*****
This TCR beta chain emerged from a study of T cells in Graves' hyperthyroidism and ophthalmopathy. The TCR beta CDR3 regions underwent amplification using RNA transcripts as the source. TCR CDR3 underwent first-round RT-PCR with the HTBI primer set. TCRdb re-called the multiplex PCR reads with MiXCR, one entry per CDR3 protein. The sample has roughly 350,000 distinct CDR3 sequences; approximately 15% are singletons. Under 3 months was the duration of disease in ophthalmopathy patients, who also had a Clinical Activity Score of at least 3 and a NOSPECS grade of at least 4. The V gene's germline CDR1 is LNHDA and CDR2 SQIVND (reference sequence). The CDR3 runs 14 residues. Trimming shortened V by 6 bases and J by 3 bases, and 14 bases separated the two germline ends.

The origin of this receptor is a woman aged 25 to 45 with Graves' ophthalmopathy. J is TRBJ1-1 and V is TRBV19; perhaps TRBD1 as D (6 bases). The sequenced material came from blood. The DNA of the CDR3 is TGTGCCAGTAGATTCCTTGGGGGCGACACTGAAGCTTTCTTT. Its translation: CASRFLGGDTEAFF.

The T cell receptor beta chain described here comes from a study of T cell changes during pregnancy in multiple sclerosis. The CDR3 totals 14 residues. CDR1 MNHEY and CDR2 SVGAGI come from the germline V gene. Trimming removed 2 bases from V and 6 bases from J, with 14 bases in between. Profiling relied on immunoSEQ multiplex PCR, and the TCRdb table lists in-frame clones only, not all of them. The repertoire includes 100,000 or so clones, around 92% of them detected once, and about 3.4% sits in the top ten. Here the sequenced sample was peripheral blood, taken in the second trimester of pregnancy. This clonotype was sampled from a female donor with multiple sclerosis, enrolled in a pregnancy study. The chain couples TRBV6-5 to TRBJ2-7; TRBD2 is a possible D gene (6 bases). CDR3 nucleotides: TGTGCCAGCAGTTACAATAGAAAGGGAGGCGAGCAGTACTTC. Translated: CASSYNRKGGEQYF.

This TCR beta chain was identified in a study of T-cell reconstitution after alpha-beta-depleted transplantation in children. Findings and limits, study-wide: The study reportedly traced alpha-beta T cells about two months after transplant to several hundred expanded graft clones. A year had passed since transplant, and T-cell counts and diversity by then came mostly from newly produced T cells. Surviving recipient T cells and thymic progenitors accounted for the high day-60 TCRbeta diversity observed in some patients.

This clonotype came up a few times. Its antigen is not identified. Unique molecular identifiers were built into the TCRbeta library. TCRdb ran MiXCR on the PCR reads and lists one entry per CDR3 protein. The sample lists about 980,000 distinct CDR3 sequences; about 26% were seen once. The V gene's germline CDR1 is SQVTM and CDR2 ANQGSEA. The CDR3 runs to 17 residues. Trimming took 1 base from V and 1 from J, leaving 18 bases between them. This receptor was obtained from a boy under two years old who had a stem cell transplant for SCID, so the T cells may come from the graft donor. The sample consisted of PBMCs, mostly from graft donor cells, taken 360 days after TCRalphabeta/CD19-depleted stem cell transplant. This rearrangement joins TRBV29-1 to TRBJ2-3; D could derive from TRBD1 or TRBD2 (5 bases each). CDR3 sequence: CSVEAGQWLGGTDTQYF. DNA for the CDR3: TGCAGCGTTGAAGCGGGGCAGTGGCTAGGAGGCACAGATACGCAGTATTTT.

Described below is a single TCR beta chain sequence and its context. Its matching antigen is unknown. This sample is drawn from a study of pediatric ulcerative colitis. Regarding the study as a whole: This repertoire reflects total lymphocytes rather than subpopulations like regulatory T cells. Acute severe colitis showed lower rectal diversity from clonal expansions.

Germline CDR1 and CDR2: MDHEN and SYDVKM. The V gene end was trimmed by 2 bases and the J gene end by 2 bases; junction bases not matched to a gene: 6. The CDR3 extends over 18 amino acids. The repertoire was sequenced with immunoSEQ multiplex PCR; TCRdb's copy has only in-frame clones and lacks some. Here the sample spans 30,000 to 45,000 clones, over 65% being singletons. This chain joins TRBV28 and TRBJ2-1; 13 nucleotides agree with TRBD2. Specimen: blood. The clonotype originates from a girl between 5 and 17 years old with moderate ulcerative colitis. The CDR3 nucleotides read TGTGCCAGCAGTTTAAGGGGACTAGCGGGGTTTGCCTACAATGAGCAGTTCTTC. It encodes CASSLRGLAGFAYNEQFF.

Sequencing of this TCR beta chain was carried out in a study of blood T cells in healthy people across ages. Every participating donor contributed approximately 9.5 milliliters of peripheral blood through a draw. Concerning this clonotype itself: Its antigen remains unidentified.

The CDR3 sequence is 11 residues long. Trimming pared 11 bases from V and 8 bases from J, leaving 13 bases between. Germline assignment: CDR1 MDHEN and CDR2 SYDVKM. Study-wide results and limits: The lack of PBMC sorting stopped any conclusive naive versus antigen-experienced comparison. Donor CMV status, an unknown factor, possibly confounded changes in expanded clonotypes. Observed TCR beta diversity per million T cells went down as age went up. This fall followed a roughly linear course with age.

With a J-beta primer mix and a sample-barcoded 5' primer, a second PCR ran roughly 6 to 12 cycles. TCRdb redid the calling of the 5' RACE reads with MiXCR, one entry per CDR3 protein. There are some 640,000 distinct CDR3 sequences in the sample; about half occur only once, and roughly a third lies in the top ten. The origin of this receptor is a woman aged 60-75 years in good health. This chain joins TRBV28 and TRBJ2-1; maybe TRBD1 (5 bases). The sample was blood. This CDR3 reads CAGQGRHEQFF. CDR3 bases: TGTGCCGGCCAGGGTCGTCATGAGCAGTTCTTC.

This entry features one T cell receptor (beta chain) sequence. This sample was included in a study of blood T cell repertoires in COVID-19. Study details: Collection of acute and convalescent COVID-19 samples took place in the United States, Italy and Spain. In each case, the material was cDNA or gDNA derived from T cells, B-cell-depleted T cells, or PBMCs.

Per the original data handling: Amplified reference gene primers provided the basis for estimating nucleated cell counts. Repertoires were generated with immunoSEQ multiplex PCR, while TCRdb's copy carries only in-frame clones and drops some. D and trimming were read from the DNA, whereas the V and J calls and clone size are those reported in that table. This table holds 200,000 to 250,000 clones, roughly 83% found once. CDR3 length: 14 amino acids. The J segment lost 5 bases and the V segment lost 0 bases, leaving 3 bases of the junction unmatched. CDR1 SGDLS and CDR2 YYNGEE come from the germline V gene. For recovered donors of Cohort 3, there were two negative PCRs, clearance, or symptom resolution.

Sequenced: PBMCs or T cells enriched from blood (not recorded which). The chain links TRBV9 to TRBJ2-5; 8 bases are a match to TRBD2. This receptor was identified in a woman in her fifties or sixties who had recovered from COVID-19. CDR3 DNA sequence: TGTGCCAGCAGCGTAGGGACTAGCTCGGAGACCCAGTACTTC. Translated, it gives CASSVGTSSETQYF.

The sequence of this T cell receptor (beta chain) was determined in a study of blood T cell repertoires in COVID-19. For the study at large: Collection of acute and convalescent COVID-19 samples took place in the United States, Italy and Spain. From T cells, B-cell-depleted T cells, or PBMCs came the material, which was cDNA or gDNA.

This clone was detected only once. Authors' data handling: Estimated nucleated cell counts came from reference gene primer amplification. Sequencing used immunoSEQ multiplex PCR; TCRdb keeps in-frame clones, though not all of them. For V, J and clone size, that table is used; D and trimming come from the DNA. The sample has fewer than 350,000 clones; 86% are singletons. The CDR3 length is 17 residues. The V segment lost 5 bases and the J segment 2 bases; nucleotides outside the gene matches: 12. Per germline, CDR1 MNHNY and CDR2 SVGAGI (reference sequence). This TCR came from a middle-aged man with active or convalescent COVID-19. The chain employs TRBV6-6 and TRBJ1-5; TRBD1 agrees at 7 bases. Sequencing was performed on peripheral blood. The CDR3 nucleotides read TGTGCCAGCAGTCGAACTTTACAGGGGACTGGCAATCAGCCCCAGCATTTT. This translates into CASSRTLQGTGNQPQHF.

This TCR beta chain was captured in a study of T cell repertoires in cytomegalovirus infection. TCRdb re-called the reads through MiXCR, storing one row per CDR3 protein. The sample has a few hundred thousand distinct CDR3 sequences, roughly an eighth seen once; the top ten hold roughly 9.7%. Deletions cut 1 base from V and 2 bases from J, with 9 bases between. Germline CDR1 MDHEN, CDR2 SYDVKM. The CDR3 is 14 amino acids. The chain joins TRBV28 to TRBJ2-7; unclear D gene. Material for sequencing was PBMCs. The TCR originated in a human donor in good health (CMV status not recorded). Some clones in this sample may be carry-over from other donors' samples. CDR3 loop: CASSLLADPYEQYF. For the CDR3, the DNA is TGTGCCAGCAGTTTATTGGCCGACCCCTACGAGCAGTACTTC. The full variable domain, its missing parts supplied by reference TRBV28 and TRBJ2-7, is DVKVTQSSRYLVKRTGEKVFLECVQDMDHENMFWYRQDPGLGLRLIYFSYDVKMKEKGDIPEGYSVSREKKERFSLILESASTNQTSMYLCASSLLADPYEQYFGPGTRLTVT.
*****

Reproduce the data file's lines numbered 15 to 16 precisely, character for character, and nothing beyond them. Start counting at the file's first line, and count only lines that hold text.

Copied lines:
This clone was detected only once. Authors' data handling: Estimated nucleated cell counts came from reference gene primer amplification. Sequencing used immunoSEQ multiplex PCR; TCRdb keeps in-frame clones, though not all of them. For V, J and clone size, that table is used; D and trimming come from the DNA. The sample has fewer than 350,000 clones; 86% are singletons. The CDR3 length is 17 residues. The V segment lost 5 bases and the J segment 2 bases; nucleotides outside the gene matches: 12. Per germline, CDR1 MNHNY and CDR2 SVGAGI (reference sequence). This TCR came from a middle-aged man with active or convalescent COVID-19. The chain employs TRBV6-6 and TRBJ1-5; TRBD1 agrees at 7 bases. Sequencing was performed on peripheral blood. The CDR3 nucleotides read TGTGCCAGCAGTCGAACTTTACAGGGGACTGGCAATCAGCCCCAGCATTTT. This translates into CASSRTLQGTGNQPQHF.

This TCR beta chain was captured in a study of T cell repertoires in cytomegalovirus infection. TCRdb re-called the reads through MiXCR, storing one row per CDR3 protein. The sample has a few hundred thousand distinct CDR3 sequences, roughly an eighth seen once; the top ten hold roughly 9.7%. Deletions cut 1 base from V and 2 bases from J, with 9 bases between. Germline CDR1 MDHEN, CDR2 SYDVKM. The CDR3 is 14 amino acids. The chain joins TRBV28 to TRBJ2-7; unclear D gene. Material for sequencing was PBMCs. The TCR originated in a human donor in good health (CMV status not recorded). Some clones in this sample may be carry-over from other donors' samples. CDR3 loop: CASSLLADPYEQYF. For the CDR3, the DNA is TGTGCCAGCAGTTTATTGGCCGACCCCTACGAGCAGTACTTC. The full variable domain, its missing parts supplied by reference TRBV28 and TRBJ2-7, is DVKVTQSSRYLVKRTGEKVFLECVQDMDHENMFWYRQDPGLGLRLIYFSYDVKMKEKGDIPEGYSVSREKKERFSLILESASTNQTSMYLCASSLLADPYEQYFGPGTRLTVT.